What is the Best Way to Fix Pollybeak Deformity?

About 8 months ago, I went in for a rhinoplasty, and eventually a pollybeak deformity revealed itself. My surgeon denies that exact term, but recognizes that I dislike the prevalent hump that remains on the supratip of my nose.

He is willing to fix it, but I need advice on the right way of going about the revision. Please read the review I submitted here, and take a look at the pictures as well. I would greatly appreciate any input I can gain: Rhinoplasty - Treatment Review

Doctor Answers 3

Fixing polly beak deformity

The polly beak deformity may be caused by various problems. The causes and the possible solutions, are listed below.

1. Excess scar tissue: can be improved with steroid injections. If steroid injections don't work, you may need another minor procedure to remove the scar.

2. Not having the top of the septal cartilage lowered enough: The only way to fix this is to undergo another procedure. The excess cartilage can then be removed.

3. The tip dropping below the level of your profile: The solution is to redo the tip and provide more support so that it doesn't drop again.

4. The upper part of the nose was reduced too much AND the tip dropped: In addition to providing more support to your tip, as above, you will need a graft of cartilage placed on the upper part of the nose to raise the profile.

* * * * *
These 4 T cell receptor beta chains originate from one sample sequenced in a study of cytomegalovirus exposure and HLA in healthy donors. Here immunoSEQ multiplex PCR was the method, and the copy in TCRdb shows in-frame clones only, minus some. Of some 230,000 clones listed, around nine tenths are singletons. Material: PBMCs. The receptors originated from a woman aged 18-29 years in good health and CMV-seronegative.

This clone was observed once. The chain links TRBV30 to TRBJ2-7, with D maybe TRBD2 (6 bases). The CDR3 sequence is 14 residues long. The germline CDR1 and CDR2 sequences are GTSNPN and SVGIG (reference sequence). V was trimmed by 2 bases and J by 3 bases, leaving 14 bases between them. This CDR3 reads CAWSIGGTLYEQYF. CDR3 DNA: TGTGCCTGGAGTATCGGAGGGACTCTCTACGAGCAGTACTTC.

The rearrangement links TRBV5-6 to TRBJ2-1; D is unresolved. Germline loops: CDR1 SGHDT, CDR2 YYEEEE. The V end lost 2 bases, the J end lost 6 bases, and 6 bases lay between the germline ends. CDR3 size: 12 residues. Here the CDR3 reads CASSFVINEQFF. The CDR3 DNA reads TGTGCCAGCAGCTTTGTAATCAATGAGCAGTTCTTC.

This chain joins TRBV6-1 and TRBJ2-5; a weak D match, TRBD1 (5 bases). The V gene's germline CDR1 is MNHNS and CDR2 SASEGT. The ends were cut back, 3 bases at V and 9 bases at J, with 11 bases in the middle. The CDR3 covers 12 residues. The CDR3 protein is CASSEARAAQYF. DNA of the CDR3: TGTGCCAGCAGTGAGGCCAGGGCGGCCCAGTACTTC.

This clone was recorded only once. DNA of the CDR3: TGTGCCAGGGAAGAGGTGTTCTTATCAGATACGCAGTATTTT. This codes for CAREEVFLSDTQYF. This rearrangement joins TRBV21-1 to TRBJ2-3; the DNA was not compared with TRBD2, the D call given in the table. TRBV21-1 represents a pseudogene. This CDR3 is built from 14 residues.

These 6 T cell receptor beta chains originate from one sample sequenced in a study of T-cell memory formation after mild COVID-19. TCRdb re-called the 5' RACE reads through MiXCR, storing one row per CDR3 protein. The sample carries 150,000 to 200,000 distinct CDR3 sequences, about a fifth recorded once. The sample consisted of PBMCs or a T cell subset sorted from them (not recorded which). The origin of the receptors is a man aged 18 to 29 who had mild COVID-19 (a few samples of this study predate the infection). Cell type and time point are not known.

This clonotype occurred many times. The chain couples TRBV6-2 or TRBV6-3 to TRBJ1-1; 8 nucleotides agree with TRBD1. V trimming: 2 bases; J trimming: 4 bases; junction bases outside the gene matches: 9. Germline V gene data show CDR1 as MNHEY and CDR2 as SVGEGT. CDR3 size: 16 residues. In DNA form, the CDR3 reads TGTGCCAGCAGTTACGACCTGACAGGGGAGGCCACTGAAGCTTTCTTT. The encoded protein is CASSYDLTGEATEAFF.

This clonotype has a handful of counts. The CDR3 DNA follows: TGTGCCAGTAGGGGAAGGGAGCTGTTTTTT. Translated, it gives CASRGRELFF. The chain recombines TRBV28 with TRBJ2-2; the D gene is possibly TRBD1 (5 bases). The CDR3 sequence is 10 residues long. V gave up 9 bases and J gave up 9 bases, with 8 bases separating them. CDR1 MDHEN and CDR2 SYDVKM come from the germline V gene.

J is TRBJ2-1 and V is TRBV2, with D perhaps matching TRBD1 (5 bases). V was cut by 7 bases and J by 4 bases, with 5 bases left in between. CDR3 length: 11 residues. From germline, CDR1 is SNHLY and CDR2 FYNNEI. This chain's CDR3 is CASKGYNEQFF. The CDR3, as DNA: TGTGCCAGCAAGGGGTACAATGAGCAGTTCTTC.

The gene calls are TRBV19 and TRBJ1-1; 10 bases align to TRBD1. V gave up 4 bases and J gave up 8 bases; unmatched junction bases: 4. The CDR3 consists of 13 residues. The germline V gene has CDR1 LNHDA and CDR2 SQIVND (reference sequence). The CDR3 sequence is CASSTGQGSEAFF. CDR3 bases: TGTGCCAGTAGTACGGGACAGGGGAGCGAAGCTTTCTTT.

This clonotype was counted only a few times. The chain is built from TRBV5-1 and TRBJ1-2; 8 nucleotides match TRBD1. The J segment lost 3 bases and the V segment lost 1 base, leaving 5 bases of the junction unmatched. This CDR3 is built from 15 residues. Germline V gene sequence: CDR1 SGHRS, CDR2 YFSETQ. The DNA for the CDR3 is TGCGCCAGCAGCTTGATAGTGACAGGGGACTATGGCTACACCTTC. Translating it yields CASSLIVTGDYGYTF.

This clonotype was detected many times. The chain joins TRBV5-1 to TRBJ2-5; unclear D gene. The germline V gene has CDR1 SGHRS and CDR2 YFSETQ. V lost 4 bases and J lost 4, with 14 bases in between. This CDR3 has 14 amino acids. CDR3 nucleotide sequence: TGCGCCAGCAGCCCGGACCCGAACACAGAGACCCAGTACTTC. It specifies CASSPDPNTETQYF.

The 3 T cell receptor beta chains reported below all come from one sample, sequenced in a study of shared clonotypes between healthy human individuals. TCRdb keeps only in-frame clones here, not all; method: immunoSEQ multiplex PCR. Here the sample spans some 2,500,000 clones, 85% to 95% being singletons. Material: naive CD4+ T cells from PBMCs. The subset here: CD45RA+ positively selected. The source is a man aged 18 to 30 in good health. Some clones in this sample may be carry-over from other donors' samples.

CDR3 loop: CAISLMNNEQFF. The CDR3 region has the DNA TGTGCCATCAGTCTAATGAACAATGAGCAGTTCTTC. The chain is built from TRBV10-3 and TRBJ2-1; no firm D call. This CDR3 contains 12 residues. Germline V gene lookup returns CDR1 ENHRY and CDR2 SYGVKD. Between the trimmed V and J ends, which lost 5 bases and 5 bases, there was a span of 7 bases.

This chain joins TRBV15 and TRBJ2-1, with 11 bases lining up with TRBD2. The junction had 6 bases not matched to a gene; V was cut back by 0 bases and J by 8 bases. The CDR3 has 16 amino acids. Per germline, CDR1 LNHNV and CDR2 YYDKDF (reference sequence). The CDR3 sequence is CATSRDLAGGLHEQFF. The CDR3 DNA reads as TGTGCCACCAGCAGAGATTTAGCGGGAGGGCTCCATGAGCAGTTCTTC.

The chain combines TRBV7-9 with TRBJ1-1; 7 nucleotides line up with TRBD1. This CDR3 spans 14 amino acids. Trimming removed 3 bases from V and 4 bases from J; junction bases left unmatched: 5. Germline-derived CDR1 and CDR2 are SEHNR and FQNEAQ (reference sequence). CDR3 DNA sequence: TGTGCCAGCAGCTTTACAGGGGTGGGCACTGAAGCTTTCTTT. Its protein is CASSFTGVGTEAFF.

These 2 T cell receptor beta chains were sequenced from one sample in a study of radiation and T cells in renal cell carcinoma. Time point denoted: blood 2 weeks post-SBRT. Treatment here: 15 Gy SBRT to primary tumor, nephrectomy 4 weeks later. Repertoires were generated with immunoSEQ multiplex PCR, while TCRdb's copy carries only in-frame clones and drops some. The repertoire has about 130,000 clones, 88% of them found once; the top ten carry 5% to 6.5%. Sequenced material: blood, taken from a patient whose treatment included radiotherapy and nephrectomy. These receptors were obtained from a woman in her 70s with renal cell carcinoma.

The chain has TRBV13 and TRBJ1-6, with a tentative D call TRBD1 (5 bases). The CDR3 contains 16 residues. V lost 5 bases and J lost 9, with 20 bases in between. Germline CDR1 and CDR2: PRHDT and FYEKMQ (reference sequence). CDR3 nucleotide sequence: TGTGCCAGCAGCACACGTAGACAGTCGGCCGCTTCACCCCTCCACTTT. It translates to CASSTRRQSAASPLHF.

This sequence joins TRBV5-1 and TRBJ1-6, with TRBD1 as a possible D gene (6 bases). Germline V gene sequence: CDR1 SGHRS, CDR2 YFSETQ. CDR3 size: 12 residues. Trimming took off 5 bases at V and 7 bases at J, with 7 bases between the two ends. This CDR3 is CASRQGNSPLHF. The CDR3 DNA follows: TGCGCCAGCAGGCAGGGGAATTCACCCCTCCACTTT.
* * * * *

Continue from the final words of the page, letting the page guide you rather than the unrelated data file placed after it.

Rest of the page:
Beverly Hills Plastic Surgeon
5.0 out of 5 stars 34 reviews

See a revision rhinoplasty specialist.

It appears that you do have a pollybeak deformity. What you call it is not as important as what you do for it.

You should see an experienced revision rhinoplasty expert to discuss with you the pros and cons of increasing your tip projection vs. lowering the supratip excess. It also appears that you might need a graft of the bridge, but the photos are not good enough to tell..

Toby Mayer, MD
Beverly Hills Facial Plastic Surgeon
4.8 out of 5 stars 34 reviews

Options for pollybeak

A supratip deformity like yours may be due to over-resecting bone, under-resecting cartilage or scar tissue formation. The latter is the easiest to fix- steroid injections like kenalog are usually all that is required. If you saw this develop progressively it may be due to scar tissue accumulation. Find a couple of experienced rhinoplasty doctors and get a couple of opinions before diving in to another surgery--it may not be necessary.

Good luck.

Catherine Winslow, MD
Indianapolis Facial Plastic Surgeon
4.7 out of 5 stars 42 reviews

These answers are for educational purposes and should not be relied upon as a substitute for medical advice you may receive from your physician. If you have a medical emergency, please call 911. These answers do not constitute or initiate a patient/doctor relationship.